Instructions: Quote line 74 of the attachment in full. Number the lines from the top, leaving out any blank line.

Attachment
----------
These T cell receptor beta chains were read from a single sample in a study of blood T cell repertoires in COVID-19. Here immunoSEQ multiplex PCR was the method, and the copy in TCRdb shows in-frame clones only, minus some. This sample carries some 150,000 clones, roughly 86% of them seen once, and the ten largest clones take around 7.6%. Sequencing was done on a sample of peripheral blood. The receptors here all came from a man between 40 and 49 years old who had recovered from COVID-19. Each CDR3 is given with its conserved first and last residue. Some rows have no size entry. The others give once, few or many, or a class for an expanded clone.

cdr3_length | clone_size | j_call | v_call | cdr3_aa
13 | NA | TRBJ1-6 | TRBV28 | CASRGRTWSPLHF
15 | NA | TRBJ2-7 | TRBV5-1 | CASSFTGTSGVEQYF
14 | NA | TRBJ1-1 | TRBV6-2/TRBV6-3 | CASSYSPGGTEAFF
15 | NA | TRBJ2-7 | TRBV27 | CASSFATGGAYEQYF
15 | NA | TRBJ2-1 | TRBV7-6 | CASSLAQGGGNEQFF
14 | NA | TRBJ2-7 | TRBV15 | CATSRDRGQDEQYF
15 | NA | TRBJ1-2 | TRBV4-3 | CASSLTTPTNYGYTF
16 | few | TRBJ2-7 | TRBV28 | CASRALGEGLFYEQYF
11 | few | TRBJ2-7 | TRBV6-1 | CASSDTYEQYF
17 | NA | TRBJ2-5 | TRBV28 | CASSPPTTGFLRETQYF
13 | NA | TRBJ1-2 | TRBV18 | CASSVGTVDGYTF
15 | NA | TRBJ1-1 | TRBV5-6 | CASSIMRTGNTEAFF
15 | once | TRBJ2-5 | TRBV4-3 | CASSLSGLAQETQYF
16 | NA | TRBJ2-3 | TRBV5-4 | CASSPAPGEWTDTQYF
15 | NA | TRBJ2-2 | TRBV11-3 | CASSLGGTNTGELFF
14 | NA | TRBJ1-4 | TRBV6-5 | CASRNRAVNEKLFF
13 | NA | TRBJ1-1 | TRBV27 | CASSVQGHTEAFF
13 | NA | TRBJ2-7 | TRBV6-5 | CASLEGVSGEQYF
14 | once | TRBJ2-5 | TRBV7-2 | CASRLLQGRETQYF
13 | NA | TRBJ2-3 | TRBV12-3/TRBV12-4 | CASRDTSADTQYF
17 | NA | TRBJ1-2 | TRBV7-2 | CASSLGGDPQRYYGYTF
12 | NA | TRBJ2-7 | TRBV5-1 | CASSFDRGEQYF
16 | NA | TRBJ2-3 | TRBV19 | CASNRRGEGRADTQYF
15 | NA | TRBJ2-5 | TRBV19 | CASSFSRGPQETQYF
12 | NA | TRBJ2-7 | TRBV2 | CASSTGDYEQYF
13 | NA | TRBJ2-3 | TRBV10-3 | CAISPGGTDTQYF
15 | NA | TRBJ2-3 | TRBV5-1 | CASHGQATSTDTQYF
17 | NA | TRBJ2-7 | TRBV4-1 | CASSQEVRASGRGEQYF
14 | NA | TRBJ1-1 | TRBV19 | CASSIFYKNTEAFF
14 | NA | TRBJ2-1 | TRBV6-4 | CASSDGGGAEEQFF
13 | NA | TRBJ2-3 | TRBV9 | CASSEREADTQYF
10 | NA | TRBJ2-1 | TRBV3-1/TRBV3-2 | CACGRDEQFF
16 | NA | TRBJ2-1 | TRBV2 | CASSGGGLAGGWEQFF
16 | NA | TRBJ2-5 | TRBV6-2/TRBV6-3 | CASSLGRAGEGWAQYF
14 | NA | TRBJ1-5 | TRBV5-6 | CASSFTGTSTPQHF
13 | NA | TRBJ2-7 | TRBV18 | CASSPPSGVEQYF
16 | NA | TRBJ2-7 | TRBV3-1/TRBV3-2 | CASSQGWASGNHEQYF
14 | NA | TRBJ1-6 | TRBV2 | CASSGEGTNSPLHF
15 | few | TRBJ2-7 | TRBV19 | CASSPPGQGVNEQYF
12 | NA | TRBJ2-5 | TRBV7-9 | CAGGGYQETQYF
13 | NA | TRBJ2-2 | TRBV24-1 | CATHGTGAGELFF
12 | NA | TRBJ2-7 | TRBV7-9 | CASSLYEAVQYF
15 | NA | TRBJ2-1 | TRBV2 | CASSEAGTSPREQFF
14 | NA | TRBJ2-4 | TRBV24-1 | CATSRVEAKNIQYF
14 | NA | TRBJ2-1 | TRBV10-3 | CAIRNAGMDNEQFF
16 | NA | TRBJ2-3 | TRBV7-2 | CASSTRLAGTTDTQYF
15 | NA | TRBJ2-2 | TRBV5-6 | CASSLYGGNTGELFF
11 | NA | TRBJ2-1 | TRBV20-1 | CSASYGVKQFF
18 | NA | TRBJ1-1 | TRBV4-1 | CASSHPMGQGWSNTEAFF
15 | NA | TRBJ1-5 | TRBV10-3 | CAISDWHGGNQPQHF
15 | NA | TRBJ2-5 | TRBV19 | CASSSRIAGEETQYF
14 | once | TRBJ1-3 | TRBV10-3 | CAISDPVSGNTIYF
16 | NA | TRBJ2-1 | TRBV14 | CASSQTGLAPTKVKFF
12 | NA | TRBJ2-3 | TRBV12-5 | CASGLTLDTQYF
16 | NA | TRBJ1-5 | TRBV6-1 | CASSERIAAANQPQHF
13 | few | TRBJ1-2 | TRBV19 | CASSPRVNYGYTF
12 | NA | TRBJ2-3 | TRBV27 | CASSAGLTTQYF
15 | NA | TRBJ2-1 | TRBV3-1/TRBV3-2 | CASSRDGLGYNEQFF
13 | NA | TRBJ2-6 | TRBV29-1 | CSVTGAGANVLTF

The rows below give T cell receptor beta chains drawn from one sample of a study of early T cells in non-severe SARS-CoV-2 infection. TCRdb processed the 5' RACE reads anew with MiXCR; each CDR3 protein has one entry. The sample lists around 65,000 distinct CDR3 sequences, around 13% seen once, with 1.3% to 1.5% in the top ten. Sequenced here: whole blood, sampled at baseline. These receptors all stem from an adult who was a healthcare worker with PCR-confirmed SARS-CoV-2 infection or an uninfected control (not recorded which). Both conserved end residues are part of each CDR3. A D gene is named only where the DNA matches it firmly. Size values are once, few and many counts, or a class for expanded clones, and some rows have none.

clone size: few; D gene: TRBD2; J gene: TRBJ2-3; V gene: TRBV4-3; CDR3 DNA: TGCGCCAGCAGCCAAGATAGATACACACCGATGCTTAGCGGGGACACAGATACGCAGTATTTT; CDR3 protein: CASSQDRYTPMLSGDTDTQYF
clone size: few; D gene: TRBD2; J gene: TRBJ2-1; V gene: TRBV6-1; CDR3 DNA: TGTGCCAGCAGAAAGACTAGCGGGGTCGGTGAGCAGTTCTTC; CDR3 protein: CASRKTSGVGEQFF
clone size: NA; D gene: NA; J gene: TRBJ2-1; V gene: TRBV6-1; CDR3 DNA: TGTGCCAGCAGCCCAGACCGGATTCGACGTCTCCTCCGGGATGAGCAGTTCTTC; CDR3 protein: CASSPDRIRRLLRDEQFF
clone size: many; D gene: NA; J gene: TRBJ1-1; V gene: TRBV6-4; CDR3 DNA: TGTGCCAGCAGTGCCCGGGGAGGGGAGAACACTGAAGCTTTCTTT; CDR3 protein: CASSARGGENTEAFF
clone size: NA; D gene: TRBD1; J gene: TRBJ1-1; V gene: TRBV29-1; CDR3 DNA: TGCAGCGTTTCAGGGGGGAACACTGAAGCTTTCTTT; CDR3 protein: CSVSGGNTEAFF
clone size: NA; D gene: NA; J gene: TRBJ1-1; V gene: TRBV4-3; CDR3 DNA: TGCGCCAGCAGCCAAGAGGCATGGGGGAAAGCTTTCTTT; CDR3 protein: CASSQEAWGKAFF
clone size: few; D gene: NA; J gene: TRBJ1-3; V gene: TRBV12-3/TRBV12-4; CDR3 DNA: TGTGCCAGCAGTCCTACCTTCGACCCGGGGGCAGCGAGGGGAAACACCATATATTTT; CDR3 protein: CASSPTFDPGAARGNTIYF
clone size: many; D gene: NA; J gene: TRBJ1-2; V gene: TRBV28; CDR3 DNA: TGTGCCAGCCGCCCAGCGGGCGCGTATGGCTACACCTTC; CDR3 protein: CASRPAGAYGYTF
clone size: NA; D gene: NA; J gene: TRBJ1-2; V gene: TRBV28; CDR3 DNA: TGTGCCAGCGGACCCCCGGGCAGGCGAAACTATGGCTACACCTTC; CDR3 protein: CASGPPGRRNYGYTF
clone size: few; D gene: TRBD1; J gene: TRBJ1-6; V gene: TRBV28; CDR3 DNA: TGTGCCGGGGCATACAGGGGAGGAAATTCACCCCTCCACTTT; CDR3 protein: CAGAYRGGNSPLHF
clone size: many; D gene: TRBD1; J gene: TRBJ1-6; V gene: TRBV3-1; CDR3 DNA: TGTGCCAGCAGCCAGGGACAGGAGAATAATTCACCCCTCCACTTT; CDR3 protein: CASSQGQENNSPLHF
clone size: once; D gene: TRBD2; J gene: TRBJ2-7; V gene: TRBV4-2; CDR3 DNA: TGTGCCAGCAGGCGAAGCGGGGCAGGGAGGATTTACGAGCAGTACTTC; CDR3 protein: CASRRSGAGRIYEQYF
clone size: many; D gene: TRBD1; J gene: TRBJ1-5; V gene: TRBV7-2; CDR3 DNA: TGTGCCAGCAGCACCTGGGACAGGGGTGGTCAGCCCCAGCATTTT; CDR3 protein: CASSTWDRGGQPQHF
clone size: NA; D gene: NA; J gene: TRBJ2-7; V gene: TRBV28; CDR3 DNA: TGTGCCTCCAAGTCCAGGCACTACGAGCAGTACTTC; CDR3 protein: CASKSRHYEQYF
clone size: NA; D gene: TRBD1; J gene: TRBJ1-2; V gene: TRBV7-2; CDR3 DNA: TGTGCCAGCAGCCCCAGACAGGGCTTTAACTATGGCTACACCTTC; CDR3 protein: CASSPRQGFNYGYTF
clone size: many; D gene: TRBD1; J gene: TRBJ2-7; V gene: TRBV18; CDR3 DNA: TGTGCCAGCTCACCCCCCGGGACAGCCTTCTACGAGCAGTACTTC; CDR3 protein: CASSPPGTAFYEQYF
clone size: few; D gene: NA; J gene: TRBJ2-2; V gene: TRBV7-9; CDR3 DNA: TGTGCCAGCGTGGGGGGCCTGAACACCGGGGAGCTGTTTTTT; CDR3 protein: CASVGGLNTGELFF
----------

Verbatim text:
clone size: once; D gene: TRBD2; J gene: TRBJ2-7; V gene: TRBV4-2; CDR3 DNA: TGTGCCAGCAGGCGAAGCGGGGCAGGGAGGATTTACGAGCAGTACTTC; CDR3 protein: CASRRSGAGRIYEQYF